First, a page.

In this usage scenario, not only do you have the fun of distribution issues, but the very task of authoring and maintaining such a policy set appears to be a very overwhelming and complicated task due to the substantial amount of redundancy in the definition syntax.

1: Well, there's actually at least 4 ways of selecting policies, you can reject a policy entirely using the - prefix in the section name in the ini.


3. What would be nice


It would be nice if there was some way to create a standalone policy, perhaps, implemented as a module, that defined a policy class of some kind, perhaps Perl::Critic::PolicyGroup or something. Maybe something exists for this at present?, If so, I sure as hell can't find it on CPAN.



.perlcritic.rc
policygroup = Author::KENTNL


package Perl::Critic::PolicyGroup::Author::KENTNL;

use Perl::Critic::PolicyGroup::Builder;

inherit_policygroup 'ModernPerl';
include_policy 'BuiltinFunctions::ProhibitBooleanGrep'; include_policy 'CodeLayout::ProhibitHardTabs' => { allow_leading_tabs => 1, };
exclude_policy 'ControlStructures::ProhibitPostfixControls';

I'd write something myself, but:

  1. I have no idea where to start really
  2. I feel like something this obviously missing should already exist "somewhere" and I'm just not seeing it

I'm pretty sure there are a few really good use cases for it too, consider policy groups such as "ModernPerl", which could be a more modern policy set than the standard and venerable 'pbp' set , and could be distributed on CPAN seperate to Perl::Critic itself as Perl::Critic::PolicyGroup::ModernPerl, which strikes me as a "Good Idea ™"


( p.s. Sorry if this seems a bit messed up, I started writing it in October ... and then somehow got distracted, lost my train of thought, ... and then only just finished it up with my ideas part today )

2 Comments

Yeah, the Perl::Critic configuration file was not really designed to be concise. I never even thought about "inheriting" configuration files until I saw Dist::Zilla's plugin bundles.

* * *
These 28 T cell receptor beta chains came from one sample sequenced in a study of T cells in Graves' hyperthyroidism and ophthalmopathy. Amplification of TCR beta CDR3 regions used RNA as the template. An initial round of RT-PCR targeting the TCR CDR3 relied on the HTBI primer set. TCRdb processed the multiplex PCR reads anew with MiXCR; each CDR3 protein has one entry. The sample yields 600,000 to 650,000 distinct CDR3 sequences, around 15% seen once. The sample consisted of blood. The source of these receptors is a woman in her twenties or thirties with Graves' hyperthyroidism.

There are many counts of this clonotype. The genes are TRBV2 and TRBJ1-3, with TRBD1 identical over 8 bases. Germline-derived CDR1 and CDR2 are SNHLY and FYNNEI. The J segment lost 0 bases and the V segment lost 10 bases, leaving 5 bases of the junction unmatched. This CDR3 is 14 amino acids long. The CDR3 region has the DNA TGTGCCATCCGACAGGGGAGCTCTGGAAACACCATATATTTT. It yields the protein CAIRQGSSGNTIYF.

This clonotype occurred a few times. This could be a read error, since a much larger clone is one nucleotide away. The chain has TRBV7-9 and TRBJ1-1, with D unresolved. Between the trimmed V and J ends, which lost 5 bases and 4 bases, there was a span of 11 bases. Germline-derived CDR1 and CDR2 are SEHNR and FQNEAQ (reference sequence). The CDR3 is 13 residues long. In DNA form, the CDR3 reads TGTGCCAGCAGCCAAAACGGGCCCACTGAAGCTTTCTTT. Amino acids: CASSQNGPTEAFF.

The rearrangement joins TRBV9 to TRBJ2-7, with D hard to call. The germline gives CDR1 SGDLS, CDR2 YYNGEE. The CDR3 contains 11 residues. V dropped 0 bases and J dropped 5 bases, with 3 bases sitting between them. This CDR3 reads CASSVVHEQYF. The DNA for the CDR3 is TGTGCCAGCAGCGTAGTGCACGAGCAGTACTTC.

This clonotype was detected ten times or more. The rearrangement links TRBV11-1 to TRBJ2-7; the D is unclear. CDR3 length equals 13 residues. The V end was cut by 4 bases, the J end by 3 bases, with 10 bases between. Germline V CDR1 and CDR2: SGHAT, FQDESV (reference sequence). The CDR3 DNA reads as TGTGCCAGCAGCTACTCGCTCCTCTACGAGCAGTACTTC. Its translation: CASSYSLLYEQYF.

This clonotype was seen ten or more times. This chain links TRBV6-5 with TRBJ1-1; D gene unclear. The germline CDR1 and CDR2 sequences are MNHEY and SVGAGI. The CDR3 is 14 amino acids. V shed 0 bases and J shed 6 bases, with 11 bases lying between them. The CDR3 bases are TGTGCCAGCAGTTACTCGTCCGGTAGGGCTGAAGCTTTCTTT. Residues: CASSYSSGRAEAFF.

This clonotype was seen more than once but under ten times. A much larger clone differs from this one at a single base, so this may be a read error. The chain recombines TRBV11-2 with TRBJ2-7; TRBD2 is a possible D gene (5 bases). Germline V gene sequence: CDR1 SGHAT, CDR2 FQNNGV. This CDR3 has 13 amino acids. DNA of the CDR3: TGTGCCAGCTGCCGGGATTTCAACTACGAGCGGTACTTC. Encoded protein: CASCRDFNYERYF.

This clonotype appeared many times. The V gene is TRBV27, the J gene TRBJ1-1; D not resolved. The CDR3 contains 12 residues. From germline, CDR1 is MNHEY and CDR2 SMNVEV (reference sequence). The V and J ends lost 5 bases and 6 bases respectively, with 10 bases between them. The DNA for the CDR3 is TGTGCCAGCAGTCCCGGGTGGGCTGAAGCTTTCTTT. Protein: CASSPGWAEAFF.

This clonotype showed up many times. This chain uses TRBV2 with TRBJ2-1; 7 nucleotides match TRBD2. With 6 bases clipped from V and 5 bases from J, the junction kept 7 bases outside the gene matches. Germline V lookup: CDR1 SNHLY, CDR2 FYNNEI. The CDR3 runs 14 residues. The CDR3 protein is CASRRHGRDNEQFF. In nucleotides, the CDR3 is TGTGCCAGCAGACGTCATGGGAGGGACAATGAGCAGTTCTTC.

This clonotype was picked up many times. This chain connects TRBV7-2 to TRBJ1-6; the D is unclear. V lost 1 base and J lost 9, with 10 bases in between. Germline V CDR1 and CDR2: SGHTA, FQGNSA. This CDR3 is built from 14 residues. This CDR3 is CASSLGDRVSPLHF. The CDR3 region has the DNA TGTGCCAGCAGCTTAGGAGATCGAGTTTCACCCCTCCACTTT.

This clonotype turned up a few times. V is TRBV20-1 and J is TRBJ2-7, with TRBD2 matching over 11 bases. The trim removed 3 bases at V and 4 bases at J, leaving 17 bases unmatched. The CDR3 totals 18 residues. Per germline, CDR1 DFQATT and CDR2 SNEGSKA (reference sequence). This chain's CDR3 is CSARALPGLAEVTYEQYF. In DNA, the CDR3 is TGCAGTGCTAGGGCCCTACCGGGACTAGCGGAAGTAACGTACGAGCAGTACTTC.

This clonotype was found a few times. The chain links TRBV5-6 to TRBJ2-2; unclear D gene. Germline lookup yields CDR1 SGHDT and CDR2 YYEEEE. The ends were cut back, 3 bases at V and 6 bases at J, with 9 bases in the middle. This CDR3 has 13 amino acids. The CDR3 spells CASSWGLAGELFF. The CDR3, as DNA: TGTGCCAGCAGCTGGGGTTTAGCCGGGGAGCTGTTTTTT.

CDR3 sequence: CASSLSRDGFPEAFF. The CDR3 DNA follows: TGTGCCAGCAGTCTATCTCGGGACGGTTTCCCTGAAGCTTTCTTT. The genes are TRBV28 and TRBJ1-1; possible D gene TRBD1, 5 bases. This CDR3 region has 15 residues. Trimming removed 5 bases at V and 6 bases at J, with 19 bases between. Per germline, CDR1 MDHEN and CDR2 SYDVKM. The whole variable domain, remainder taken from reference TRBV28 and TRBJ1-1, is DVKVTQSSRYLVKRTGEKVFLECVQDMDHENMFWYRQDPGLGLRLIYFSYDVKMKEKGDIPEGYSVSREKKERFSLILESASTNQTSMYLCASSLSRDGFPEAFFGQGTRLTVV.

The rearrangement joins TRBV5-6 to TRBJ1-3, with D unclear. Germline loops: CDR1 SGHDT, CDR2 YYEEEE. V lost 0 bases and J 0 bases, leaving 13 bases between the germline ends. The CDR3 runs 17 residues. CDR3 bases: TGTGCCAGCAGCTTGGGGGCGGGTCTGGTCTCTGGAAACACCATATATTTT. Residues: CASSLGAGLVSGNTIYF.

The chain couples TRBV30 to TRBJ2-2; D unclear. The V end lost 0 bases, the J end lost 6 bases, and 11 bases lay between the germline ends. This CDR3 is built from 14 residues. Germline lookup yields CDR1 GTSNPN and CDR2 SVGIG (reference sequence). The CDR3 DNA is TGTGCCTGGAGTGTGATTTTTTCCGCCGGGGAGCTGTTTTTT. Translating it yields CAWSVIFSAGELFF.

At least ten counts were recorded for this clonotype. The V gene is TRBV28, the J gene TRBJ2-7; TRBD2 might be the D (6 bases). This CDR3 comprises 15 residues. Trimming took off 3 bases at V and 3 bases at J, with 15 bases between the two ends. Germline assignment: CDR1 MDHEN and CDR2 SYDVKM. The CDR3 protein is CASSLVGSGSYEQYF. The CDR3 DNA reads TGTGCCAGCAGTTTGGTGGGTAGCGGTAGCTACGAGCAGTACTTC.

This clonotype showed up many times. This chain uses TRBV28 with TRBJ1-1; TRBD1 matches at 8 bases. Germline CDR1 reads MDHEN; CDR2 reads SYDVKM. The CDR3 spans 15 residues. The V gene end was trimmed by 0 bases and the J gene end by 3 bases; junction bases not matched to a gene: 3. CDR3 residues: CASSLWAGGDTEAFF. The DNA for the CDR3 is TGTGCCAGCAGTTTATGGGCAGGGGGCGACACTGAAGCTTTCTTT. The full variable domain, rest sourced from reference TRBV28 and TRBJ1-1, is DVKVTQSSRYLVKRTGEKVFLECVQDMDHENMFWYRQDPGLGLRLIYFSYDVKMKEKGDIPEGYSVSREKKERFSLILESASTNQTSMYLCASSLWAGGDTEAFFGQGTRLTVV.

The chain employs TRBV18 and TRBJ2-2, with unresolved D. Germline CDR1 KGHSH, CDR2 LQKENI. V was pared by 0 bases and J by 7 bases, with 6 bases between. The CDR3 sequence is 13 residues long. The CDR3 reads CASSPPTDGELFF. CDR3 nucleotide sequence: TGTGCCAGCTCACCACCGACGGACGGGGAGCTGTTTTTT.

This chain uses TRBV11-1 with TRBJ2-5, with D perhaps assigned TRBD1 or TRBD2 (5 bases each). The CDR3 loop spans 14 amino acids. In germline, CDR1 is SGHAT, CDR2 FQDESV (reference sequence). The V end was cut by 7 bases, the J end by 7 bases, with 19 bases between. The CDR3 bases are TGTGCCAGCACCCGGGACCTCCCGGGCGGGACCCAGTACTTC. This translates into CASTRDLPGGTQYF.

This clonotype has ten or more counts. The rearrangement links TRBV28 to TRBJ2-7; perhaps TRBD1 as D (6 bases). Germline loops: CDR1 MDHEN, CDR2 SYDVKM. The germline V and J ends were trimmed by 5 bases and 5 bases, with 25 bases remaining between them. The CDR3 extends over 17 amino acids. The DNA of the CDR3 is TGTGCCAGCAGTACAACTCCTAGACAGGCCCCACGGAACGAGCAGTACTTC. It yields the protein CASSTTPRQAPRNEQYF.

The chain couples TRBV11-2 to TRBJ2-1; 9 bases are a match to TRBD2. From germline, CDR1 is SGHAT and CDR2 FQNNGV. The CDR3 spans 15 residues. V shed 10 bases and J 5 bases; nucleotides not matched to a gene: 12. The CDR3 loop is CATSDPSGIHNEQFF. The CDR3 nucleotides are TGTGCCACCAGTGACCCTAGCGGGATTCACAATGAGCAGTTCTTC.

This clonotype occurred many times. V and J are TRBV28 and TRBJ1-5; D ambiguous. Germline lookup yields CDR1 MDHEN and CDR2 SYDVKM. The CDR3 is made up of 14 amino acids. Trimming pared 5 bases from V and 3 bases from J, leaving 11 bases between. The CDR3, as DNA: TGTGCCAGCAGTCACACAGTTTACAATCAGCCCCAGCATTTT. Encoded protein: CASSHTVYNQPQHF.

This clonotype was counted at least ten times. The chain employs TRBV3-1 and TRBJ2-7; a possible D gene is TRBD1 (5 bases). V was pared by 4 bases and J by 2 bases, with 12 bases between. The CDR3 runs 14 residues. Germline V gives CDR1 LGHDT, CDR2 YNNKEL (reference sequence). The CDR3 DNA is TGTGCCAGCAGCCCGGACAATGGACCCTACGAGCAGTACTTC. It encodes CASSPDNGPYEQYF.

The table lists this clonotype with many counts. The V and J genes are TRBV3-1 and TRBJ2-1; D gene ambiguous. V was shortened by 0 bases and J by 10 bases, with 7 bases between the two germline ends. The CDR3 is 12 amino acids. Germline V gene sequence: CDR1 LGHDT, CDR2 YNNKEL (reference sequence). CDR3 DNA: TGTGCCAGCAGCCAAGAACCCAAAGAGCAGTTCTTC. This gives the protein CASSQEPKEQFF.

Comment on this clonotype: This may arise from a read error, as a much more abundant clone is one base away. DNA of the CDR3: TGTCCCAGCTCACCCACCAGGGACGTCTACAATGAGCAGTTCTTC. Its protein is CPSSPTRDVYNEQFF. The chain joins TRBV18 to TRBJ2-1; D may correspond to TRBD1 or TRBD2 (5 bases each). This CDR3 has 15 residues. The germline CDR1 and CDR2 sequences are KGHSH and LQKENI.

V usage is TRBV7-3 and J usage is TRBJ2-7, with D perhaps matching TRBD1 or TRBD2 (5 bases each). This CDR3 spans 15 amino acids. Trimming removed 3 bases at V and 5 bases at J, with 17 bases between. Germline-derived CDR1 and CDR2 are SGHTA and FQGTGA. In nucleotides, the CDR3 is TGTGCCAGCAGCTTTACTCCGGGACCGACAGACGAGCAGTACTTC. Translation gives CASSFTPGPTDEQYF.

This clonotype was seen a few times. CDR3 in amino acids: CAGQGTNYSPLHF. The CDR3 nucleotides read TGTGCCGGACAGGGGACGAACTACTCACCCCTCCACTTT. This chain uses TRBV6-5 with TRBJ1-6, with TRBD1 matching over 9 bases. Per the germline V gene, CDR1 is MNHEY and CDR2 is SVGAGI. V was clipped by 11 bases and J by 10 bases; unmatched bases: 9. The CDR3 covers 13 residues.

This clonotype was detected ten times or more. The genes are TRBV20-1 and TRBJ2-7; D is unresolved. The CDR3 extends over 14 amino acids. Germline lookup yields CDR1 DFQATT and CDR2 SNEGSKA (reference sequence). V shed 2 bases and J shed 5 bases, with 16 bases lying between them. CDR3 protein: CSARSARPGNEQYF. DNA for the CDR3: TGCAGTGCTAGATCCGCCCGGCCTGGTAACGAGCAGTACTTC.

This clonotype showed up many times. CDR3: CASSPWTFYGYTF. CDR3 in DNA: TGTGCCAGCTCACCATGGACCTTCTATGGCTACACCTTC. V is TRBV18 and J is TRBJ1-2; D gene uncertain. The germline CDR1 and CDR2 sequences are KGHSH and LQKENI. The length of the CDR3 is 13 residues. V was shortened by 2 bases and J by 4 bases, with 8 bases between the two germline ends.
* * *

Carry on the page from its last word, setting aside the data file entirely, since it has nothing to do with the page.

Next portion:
Even though I love Dist::Zilla, I never use the plugin bundles anyway. To me, they make the configuration too opaque -- it is hard to see what is going on and make small (usually temporary) changes. But I understand how they make it really easy to distribute a configuration.

Doing something similar for Perl::Critic would be a pretty big change. However, you could easily teach Perl::Critic to understand a URL for a configuration file. That might help solve some of your distribution problems. Feel free to request a commit bit from http://perlcritic.tigris.org

One last thing: the --profile-proto option on perlcritic[1] is very useful for generating a complete configuration file for every Policy that you have installed. You still have to make your own decisions about themes, severities, etc. but it saves you from having to do a lot of typing and gives you a nice snapshot of all the possible configuration options.

A good start would be to add an include/overlay directive to allow overlaying one policy file over another.

I agree the configuration choices are dizzying. I want to say I've never had a problem with them, but I think I have Stockholm Syndrome.

There is an upside to the "everything in one file" perlcritic config and that is it is all in one place. For any sort of distributed project, most CPAN modules, you want to make sure that the complete configuration is inside the project, not sitting in the project leader's home directory. This makes perlcritic available to anyone and everyone who is working on the project, very democratic.

On the flip side, I do maintain my own ~/.perlcritic with my own general tweaks across all my projects. This gets copied into each project and then each project gets its own tweaks. That makes it difficult to update each project from my general one. It would be nice if I could have a project .perlcriticrc which could include a .perlcriticrc.common or something (also located in the project directory) similar to /etc/rc.local vs /etc/rc.common. Corporate infrastructure would likely want something similar.

I think an include and/or overlay directive would solve a lot of problems.